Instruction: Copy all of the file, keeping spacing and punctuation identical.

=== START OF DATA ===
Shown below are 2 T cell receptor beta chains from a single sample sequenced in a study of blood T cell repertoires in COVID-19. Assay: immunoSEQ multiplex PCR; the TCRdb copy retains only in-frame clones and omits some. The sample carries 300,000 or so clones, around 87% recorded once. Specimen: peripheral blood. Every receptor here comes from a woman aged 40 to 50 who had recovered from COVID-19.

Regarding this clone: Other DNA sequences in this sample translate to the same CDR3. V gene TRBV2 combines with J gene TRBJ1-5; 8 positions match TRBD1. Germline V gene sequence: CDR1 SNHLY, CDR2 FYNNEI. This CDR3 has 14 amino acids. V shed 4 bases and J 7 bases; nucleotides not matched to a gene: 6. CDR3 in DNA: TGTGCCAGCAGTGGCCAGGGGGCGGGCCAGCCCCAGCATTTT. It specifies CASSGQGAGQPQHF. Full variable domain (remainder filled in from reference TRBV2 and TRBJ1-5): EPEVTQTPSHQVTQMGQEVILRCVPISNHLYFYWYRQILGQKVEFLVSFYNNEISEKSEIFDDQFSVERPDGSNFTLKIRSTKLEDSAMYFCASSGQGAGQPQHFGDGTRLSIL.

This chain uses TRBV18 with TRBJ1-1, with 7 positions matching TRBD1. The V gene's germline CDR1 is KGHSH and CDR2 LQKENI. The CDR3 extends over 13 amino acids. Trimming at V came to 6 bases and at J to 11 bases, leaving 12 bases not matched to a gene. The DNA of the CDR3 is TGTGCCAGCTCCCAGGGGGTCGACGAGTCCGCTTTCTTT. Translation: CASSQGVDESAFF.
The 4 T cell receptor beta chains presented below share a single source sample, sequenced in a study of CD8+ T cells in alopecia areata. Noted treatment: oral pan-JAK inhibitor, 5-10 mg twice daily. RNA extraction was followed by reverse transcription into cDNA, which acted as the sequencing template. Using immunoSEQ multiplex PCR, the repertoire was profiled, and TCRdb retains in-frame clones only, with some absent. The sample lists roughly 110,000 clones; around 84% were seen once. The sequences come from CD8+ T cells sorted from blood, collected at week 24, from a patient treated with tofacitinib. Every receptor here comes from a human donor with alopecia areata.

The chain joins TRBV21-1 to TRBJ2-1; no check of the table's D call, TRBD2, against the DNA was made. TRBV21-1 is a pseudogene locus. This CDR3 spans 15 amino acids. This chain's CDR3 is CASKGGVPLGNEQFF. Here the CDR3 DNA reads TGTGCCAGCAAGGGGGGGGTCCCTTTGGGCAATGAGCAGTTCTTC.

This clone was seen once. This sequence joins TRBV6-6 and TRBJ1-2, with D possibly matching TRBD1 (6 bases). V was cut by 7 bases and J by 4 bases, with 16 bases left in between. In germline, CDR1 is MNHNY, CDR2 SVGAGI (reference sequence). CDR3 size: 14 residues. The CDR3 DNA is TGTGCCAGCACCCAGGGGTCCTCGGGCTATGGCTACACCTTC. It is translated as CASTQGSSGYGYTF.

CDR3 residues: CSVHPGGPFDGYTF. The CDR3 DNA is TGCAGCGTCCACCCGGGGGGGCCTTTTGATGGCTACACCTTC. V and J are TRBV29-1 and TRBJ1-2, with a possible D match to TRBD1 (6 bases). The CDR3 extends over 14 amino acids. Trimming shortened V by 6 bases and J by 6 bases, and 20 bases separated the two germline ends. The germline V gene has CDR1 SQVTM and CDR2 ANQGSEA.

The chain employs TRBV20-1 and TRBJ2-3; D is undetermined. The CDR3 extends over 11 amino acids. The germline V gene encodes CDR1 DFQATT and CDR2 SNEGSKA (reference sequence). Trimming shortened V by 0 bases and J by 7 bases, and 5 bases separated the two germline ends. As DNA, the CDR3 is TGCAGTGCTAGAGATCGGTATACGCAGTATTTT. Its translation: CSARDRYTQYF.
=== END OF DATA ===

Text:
Shown below are 2 T cell receptor beta chains from a single sample sequenced in a study of blood T cell repertoires in COVID-19. Assay: immunoSEQ multiplex PCR; the TCRdb copy retains only in-frame clones and omits some. The sample carries 300,000 or so clones, around 87% recorded once. Specimen: peripheral blood. Every receptor here comes from a woman aged 40 to 50 who had recovered from COVID-19.

Regarding this clone: Other DNA sequences in this sample translate to the same CDR3. V gene TRBV2 combines with J gene TRBJ1-5; 8 positions match TRBD1. Germline V gene sequence: CDR1 SNHLY, CDR2 FYNNEI. This CDR3 has 14 amino acids. V shed 4 bases and J 7 bases; nucleotides not matched to a gene: 6. CDR3 in DNA: TGTGCCAGCAGTGGCCAGGGGGCGGGCCAGCCCCAGCATTTT. It specifies CASSGQGAGQPQHF. Full variable domain (remainder filled in from reference TRBV2 and TRBJ1-5): EPEVTQTPSHQVTQMGQEVILRCVPISNHLYFYWYRQILGQKVEFLVSFYNNEISEKSEIFDDQFSVERPDGSNFTLKIRSTKLEDSAMYFCASSGQGAGQPQHFGDGTRLSIL.

This chain uses TRBV18 with TRBJ1-1, with 7 positions matching TRBD1. The V gene's germline CDR1 is KGHSH and CDR2 LQKENI. The CDR3 extends over 13 amino acids. Trimming at V came to 6 bases and at J to 11 bases, leaving 12 bases not matched to a gene. The DNA of the CDR3 is TGTGCCAGCTCCCAGGGGGTCGACGAGTCCGCTTTCTTT. Translation: CASSQGVDESAFF.
The 4 T cell receptor beta chains presented below share a single source sample, sequenced in a study of CD8+ T cells in alopecia areata. Noted treatment: oral pan-JAK inhibitor, 5-10 mg twice daily. RNA extraction was followed by reverse transcription into cDNA, which acted as the sequencing template. Using immunoSEQ multiplex PCR, the repertoire was profiled, and TCRdb retains in-frame clones only, with some absent. The sample lists roughly 110,000 clones; around 84% were seen once. The sequences come from CD8+ T cells sorted from blood, collected at week 24, from a patient treated with tofacitinib. Every receptor here comes from a human donor with alopecia areata.

The chain joins TRBV21-1 to TRBJ2-1; no check of the table's D call, TRBD2, against the DNA was made. TRBV21-1 is a pseudogene locus. This CDR3 spans 15 amino acids. This chain's CDR3 is CASKGGVPLGNEQFF. Here the CDR3 DNA reads TGTGCCAGCAAGGGGGGGGTCCCTTTGGGCAATGAGCAGTTCTTC.

This clone was seen once. This sequence joins TRBV6-6 and TRBJ1-2, with D possibly matching TRBD1 (6 bases). V was cut by 7 bases and J by 4 bases, with 16 bases left in between. In germline, CDR1 is MNHNY, CDR2 SVGAGI (reference sequence). CDR3 size: 14 residues. The CDR3 DNA is TGTGCCAGCACCCAGGGGTCCTCGGGCTATGGCTACACCTTC. It is translated as CASTQGSSGYGYTF.

CDR3 residues: CSVHPGGPFDGYTF. The CDR3 DNA is TGCAGCGTCCACCCGGGGGGGCCTTTTGATGGCTACACCTTC. V and J are TRBV29-1 and TRBJ1-2, with a possible D match to TRBD1 (6 bases). The CDR3 extends over 14 amino acids. Trimming shortened V by 6 bases and J by 6 bases, and 20 bases separated the two germline ends. The germline V gene has CDR1 SQVTM and CDR2 ANQGSEA.

The chain employs TRBV20-1 and TRBJ2-3; D is undetermined. The CDR3 extends over 11 amino acids. The germline V gene encodes CDR1 DFQATT and CDR2 SNEGSKA (reference sequence). Trimming shortened V by 0 bases and J by 7 bases, and 5 bases separated the two germline ends. As DNA, the CDR3 is TGCAGTGCTAGAGATCGGTATACGCAGTATTTT. Its translation: CSARDRYTQYF.